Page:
Here at Core music we regularly host events and gigs.
Dan Coggins was born in the 1970s and grew up in County Durham. He lived in rural Holmside but went to school in Sacriston during the dying years of the pits. He remembers the impact of the coal strike and pit closures on the community: his friends collected newspapers to sell to the local fish and chip shop so the family would have enough money to buy food. He was luckier – his father had a regular job – but you can’t grow up in an area where almost everyone relied on the mining industry for work without the events of those times colouring your outlook on life. “The village fell to bits,” he says. “It was not a happy place.”
He left school after GCSEs to do A-levels at college. Aged 16 he joined a band with a strong liking for synth music, playing covers of Roxy Music and Duran Duran songs as well as original material. People who know Dan might raise their eyebrows at this – he prefers early blues – but he says he was just happy to be making music.
“It was definitely an aspiration since I was young to be in a band,” he says. “There was always a lot of music in our house and always a guitar lying around.” His first musical memories are playing his Mum’s record collection on his Grandma’s stereogram: 45s from the 1950s like Ray Charles, Chuck Berry and Little Richard, so he grew up loving RnB, rockabilly and jazz-influenced tunes. He got his first electric guitar (a Kay Les Paul copy) at age 13 or 14 and never looked back. Living in a rural area there was not much to distract him from practising until he could play along with the 50s classics.
The early 1990s was a great time to be in a band and Dan’s taste in music broadened to include everything from punk to the Pixies as well 60s greats like the Kinks and the Stones. He learned to play guitar in many different styles. “I was just curious about music,” he recalls. When the band split, Dan and the drummer formed a new band – Mooch – and started gigging around the North East. They attracted interest from major labels, moved to London, recorded in the best studios and toured nationally but their management didn’t work and the whole lot eventually fell to bits. A regular wage must have looked appealing and Dan started at Mushroom Records and its subsidiary Infectious Records – labels whose rosters included the likes of Ash and Garbage as well as the Minogue sisters. Exciting as it was to be London at this time, the music industry was cut-throat and dirty. “It was hard for musicians – they’d come back from touring the United States and I was employing them to sweep the floor just so they could afford to eat,” Dan remembers.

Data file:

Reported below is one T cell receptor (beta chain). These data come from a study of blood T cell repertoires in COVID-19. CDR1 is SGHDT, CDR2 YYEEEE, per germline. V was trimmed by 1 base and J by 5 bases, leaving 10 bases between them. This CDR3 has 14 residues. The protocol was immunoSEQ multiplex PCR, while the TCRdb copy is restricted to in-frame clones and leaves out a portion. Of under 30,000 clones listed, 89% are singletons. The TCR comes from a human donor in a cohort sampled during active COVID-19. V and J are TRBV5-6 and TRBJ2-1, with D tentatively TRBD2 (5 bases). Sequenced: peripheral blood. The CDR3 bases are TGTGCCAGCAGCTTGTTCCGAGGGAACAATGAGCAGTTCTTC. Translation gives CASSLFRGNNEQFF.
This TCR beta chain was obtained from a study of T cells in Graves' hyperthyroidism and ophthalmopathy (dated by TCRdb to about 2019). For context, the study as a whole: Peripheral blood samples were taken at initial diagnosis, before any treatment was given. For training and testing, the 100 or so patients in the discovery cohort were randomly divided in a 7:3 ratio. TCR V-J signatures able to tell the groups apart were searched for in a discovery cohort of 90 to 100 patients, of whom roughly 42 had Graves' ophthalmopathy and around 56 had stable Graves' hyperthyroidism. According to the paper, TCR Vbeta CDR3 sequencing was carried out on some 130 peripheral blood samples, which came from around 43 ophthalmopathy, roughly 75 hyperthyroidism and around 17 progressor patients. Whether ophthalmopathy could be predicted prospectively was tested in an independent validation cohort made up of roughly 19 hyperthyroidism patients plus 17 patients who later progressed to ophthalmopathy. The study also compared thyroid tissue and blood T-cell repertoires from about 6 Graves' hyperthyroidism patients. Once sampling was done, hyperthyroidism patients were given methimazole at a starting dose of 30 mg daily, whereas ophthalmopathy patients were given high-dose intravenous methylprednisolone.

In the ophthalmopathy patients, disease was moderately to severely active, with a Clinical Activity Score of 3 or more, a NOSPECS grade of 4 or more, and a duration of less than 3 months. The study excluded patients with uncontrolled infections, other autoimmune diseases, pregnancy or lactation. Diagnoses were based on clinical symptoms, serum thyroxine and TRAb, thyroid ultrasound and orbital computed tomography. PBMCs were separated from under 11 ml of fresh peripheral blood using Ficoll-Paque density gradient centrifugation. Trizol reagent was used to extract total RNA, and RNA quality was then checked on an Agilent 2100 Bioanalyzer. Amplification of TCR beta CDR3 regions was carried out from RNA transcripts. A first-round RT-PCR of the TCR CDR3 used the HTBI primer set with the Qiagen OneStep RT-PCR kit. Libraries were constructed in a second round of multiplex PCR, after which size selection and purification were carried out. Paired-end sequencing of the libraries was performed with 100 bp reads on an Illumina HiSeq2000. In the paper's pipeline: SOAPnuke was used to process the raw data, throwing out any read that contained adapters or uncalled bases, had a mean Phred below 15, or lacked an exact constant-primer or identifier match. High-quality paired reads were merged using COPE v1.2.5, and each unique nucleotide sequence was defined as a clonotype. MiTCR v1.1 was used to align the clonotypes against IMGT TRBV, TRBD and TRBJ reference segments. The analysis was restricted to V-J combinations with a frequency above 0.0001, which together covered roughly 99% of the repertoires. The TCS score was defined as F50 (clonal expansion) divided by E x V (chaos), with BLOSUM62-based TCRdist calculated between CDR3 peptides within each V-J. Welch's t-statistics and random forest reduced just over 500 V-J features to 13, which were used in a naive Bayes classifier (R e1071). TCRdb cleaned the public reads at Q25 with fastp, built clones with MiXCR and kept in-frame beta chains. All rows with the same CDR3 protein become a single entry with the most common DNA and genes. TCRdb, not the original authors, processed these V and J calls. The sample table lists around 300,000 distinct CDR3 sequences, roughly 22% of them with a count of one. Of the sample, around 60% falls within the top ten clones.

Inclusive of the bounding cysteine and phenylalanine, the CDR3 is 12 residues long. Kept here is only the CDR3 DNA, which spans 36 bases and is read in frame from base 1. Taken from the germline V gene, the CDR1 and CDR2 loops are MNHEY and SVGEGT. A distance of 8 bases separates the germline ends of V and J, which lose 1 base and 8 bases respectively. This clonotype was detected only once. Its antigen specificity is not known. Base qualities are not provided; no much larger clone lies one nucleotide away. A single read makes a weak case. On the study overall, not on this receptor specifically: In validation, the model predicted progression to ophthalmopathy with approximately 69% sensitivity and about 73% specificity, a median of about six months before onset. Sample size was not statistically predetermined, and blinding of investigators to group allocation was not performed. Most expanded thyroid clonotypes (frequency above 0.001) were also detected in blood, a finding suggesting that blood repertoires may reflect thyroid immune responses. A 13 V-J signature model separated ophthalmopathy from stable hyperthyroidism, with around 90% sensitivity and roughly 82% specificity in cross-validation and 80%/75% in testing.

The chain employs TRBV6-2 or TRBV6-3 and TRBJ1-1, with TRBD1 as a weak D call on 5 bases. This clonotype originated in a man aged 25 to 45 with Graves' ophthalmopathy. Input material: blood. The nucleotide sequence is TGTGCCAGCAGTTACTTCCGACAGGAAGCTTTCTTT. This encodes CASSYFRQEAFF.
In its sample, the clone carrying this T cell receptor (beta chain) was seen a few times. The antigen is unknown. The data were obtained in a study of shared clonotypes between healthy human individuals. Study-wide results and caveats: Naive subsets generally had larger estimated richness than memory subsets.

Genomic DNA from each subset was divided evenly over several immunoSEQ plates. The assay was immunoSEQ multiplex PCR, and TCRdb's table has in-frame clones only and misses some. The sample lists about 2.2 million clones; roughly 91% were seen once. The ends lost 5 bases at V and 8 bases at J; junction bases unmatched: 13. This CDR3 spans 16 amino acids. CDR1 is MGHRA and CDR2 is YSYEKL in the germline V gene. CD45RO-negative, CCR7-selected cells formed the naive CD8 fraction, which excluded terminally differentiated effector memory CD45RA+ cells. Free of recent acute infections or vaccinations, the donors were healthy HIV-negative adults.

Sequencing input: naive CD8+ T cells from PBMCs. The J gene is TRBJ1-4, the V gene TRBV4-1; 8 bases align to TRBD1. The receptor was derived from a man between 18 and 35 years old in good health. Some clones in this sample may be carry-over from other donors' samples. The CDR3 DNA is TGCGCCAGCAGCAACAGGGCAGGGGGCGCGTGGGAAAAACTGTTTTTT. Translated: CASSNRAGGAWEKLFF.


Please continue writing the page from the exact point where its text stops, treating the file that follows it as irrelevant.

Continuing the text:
He took a year out to travel and returned to work at a friend’s recording London studio. “I was playing with people I respected,” he says. “They were cool people who knew a lot about music and production. I played with some astounding musicians. I didn’t make any money long-term but I learned a lot.” From there he moved to the film industry and, though it was fun working on big productions, the pressure was intense. “I was just about to get married and realised I couldn’t start my new life being on-call 24/7,” Dan says. He and his wife came to a friend’s wedding at Slaley Hall, took a morning walk in Corbridge and decided it was the place to raise a family.
The experience of the film industry was put to good use when Dan produced the North East Arts and Culture Show for Made in Tyne & Wear TV (now Tyne & Wear TV). He had begun teaching guitar in London to help out a friend and realised he really enjoyed it, so he started tutoring one afternoon a week. This was how he came to meet Core Music founder Mike Coleman.
“I totally loved what Mike was doing at Core – what he’d put together was really impressive,” Dan says. “He was doing it because he has a total belief in making music accessible to everyone.” He started one afternoon a week at Core Music and enjoyed the feel of the place. “I started telling Mike what to do and he invited me to join the Board so I could tell him in an official capacity!”
Dan is keen to share his experience of performing and the music industry through Core Music. “I know what benefits it has given me,” he says. “I’ve done what I have because I picked up that guitar at age 11. It opened up a path in my life that I wouldn’t have followed otherwise. It’s great to be able to share this knowledge.”
Core Music is working hard to develop an environment that nurtures music-making in Tynedale and Dan sees this as the best way to help people. “They’ll find a way if they really want to do it but they need the ecosystem around them for support,” he explains. “I found I learned best by being around people who were making music. Core Music provides the experience of a generation of musicians, writers and recording engineers. Being able to recognise people with creative talent and encourage them is the reason I’m here.”
Core Music has put on gigs for budding musicians to play in a safe environment and it aims to establish an accessible recording and rehearsal space for local musicians. “People need a permanent place to go, a hub – somewhere they can buy gear and have lessons but also somewhere to hang out and be creative,” Dan says.
Dan has been creative himself this past year. He and long-time friend Davey J – aka The Shining Levels – have composed an album of music inspired by The Gallows Pole (Bluemoose Books), written by Davey’s friend Ben Myers. The novel has been well received, winning the coveted Walter Scott prize for historical fiction in 2018. Ben has now been signed by Bloomsbury and The Gallows Pole will released in the US by Third Man Books, the publishing company set up by musical genius Jack White.